When we slow down and really pay attention, something intriguing tends to happen.
Then, as this interior conversation deepens, it often expands beyond the self. What begins within wants to move without.
Just when we mean, for example, to “live a quiet life,” an introverted life of “mildness and meditation”—as Mary Oliver says in “Spring” (West Wind, 1997)—we suddenly find ourselves out and about, striding “abroad in the cross current conversation of the world,” as Whyte puts it in “Learning to Walk” (River Flow).
Elsewhere (“Second Life,” Pilgrim, 2012), he elaborates: “we sometimes / like to walk alone, / open to the silent revelation,” while at other times we “stop and gather / and share everything / as dark comes in, / telling the story / of a day’s accidental / beauty.”
It is this conversation, this intercourse as they called it in the old days, between the inner and outer worlds, between the yin and yang of you and me, between contemplation and action, that ultimately makes us generative, like animals in springtime.
This, at least, is what I heard in Mary Oliver’s poem “Spring” (see below), which we used in our most recent Lectio Poetica gathering.
One morning, she observes two birds plunging downward through the air, joined “like a tuft of fire / a wheel of fire / a love knot / out of control.” Fulfilling the urgent impulse to be generative, to reproduce, right here and now, no matter what they may have had in mind before the sudden arrival of spring swept through their senses like a storm.
And in their coupling—their avian, aerial “conversation”—she sees an image of herself, “as though I had shaken my arms and lo! they were wings.”
She had intended to live a quiet life, to hide out in the woods and fields of Provincetown, Massachusetts, to experience the joy and beauty of nature, to kiss the trees, and to tap a few careful words of praise on her typewriter. Like the Buddha, who comes into her mind as she watches the birds and muses on her life, apparently Oliver never really wanted to enter the cross current conversation of the world. She loved the green garden of her solitude.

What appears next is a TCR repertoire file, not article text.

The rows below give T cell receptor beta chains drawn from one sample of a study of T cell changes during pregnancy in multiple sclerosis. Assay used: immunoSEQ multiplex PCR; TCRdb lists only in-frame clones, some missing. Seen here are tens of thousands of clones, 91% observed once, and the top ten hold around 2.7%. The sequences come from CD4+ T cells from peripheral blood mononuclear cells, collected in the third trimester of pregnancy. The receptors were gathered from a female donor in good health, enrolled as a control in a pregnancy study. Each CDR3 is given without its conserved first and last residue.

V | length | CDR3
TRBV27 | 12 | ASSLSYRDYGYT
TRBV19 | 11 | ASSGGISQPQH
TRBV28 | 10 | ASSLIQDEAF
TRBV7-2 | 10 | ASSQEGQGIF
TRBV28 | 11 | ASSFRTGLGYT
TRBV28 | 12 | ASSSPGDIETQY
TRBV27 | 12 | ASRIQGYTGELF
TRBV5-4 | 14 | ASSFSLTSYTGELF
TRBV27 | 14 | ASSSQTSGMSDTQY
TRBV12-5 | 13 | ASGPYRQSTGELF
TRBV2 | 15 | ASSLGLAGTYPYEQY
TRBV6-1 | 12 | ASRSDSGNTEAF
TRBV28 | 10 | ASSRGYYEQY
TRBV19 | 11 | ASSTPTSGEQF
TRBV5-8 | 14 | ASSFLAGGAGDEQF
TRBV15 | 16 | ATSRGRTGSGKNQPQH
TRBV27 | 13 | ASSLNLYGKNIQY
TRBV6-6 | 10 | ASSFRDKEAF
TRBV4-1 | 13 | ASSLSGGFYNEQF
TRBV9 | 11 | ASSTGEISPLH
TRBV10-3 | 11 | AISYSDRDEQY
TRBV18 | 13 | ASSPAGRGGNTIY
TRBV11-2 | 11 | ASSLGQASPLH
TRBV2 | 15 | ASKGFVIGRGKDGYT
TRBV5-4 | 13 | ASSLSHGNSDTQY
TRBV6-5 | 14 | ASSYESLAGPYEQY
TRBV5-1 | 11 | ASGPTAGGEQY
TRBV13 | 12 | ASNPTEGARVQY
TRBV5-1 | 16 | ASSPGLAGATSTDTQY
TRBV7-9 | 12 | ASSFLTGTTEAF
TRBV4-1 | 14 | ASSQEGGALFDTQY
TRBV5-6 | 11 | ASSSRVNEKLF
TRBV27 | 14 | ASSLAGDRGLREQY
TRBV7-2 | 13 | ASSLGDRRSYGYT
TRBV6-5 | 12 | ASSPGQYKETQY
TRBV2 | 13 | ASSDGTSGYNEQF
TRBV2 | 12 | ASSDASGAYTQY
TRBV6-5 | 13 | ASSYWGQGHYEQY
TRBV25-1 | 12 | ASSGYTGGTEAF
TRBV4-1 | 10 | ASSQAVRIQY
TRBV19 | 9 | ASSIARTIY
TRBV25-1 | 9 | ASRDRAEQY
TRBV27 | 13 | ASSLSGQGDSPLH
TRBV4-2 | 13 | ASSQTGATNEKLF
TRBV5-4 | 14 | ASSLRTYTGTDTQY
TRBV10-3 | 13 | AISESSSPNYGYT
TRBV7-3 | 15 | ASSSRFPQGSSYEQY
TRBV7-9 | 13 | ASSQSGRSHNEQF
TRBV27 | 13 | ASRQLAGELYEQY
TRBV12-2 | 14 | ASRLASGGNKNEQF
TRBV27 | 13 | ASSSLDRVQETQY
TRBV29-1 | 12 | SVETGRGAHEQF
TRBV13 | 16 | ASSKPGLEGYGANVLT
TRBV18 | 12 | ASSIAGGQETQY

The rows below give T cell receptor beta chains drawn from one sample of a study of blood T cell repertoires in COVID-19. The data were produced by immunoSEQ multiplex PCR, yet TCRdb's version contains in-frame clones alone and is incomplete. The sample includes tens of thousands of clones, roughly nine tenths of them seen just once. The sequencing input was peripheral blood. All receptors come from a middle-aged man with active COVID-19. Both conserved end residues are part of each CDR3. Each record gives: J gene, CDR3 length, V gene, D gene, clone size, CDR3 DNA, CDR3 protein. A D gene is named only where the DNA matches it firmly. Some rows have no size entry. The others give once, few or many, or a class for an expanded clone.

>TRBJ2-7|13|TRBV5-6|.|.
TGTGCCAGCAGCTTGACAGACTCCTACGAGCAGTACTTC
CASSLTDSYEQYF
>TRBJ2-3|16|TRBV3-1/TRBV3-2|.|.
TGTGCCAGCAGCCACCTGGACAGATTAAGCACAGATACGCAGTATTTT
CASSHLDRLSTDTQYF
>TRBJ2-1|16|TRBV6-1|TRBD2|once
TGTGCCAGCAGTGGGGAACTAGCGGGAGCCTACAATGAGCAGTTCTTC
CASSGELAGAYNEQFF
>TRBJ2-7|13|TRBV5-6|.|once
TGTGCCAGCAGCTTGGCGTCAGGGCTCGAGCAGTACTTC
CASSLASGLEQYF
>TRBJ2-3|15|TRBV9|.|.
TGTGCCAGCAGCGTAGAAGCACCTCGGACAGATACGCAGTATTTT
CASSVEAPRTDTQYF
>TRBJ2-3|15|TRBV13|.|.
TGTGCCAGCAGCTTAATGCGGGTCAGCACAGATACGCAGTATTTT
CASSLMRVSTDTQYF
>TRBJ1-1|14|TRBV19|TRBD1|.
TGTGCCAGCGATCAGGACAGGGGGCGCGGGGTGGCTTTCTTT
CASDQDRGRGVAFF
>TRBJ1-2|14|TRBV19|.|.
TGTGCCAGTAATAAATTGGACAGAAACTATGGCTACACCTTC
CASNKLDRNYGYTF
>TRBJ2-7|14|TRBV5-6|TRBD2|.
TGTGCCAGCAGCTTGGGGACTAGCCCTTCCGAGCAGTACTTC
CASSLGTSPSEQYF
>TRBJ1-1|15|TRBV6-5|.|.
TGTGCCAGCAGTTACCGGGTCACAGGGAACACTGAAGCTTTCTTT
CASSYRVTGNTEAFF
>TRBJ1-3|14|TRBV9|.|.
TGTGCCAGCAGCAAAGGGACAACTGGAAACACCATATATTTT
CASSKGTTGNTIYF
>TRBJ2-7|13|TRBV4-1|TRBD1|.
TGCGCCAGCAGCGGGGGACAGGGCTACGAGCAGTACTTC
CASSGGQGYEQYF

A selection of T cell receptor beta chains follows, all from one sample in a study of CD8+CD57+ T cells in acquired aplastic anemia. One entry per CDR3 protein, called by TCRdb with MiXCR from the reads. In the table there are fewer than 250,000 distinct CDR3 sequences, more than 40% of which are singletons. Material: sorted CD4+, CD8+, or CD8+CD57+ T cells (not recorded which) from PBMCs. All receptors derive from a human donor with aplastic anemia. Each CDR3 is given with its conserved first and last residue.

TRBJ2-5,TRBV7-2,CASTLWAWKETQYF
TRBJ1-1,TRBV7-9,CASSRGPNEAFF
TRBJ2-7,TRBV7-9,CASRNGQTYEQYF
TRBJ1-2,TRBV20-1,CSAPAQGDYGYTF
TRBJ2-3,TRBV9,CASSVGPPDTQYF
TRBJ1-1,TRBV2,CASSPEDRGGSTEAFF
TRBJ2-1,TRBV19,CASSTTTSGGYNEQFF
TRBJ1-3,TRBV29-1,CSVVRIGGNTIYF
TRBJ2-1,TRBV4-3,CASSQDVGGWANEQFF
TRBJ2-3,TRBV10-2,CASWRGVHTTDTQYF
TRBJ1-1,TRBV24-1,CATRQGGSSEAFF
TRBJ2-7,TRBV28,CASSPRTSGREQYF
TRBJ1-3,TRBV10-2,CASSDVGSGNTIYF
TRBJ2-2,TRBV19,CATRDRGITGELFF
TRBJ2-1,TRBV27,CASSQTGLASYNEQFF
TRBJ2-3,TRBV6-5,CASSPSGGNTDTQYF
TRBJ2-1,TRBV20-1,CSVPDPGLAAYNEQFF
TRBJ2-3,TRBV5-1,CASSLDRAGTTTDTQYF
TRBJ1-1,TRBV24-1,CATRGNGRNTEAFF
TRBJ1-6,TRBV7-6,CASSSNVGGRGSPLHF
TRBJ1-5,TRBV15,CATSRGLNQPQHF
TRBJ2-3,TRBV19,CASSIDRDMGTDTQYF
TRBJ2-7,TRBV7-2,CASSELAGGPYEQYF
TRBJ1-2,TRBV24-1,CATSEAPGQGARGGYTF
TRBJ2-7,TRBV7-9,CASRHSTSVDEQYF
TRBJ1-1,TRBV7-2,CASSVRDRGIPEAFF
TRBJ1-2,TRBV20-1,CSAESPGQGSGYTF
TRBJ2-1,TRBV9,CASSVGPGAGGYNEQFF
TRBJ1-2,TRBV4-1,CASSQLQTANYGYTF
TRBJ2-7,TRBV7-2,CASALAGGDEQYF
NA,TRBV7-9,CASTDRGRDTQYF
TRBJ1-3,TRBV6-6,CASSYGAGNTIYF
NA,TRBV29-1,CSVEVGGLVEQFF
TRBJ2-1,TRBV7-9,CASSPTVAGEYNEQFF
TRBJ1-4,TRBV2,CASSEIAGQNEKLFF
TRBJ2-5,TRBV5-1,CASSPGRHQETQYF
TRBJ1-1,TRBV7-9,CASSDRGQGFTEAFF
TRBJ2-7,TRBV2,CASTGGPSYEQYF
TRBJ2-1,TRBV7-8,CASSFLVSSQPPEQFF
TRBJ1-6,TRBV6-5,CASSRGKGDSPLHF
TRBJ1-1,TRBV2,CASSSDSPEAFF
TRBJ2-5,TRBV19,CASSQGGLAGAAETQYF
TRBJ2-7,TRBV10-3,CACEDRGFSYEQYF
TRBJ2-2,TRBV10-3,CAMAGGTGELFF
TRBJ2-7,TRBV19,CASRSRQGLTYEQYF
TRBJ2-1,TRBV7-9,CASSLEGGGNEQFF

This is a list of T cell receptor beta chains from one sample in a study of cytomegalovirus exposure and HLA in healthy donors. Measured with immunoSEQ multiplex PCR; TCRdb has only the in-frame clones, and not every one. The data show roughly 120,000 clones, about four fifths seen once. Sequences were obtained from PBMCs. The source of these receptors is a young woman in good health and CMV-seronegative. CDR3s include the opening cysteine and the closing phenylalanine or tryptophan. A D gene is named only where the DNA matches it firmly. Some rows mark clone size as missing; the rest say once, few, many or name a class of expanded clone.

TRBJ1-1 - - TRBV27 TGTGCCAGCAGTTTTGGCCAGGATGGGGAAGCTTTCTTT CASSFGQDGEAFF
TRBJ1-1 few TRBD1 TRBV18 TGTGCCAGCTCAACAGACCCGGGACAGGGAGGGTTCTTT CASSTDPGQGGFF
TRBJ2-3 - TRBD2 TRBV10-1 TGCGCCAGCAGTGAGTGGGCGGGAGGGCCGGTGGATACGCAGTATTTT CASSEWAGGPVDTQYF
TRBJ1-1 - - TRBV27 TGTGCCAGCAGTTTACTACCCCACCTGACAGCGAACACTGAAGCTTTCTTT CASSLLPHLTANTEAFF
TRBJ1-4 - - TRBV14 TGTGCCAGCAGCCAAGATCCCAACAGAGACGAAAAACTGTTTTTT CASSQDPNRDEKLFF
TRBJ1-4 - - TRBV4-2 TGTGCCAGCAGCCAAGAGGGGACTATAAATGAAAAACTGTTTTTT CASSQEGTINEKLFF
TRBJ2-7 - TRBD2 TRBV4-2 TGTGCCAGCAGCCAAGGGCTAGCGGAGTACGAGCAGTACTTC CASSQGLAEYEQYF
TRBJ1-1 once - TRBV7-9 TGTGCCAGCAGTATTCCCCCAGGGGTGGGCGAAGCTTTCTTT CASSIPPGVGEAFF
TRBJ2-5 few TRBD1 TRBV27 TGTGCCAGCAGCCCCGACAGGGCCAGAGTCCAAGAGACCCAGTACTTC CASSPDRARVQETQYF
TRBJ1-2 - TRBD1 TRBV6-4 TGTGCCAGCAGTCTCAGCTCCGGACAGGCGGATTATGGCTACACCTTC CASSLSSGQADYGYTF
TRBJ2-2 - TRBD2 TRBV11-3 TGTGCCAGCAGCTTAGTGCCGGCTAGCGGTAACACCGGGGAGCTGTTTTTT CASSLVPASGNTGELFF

“If you have ever gone to the woods with me,” she says with, I imagine, a crooked smile, “I must love you very much” (“How I Go to the Woods,” Swan, 2010).
Nevertheless, like the Buddha, she also felt the natural impulse to be generative, to rise at last and walk “the long dusty road without end.” Into the heart of the world.
Like the Buddha, “when he opened his hands to the world” instead of remaining isolated at the foot of the Bodhi tree, she accepted her soul’s urgent invitation to engage intimately with others, to propagate, as it were, the illumination she had discovered—or received—in silence.
When she writes a poem like this one, she does not slip it into a drawer to lie still and rest.
Rather, she slips it into an envelope or an email to her publisher, to go forth and reproduce. Despite a powerful inclination to retire from the world, Oliver herself goes forth time and time again to teach, to do public readings, to stand before noisy and adoring crowds, even, on occasion, to grant an interview.
Though she has never given birth to biological children, poems are her literary offspring, destined to live well beyond the brief span of her own life. We, too, are her progeny, those of us who know and repeat her “careful words” tapped out with such love they simply cannot be contained, like the profligate passions of spring.
It is love, finally, that draws all of us out of our aloneness, fired with the primal urge to merge, in life-giving ways, with the world—to be generative, like the birds, like Mary Oliver, like the Buddha. “To invest one’s substance,” as psychologist John Kotre says, “in forms of life and work that will outlive the self” (Outliving the Self: How We Live on in Future Generations, 1996),
This spring, therefore, you might pause for a moment and ask yourself—as I ask myself—what passion urges you to emerge from the comfort of your cocoon and join the cross current conversation of the world?
What will it take, ultimately, for you to plunge headlong into your “one, wild and precious life,” a wheel of fire blazing out of control, to set the world aflame with your love?
—Jay E. Valusek
fell down the side of the maple tree
like a tuft of fire
a wheel of fire
a love knot
out of control as they plunged through the air
pressed against each other
and I thought
how I meant to live a quiet life
how I meant to live a life of mildness and meditation
tapping the careful words against each other
and I thought--
as though I were suddenly spinning, like a bar of silver
as though I had shaken my arms and lo! they were wings--
of the Buddha
when he rose from his green garden
when he rose in his powerful ivory body
when he turned to the long dusty road without end
when he covered his hair with ribbons and the petals of flowers
when he opened his hands to the world.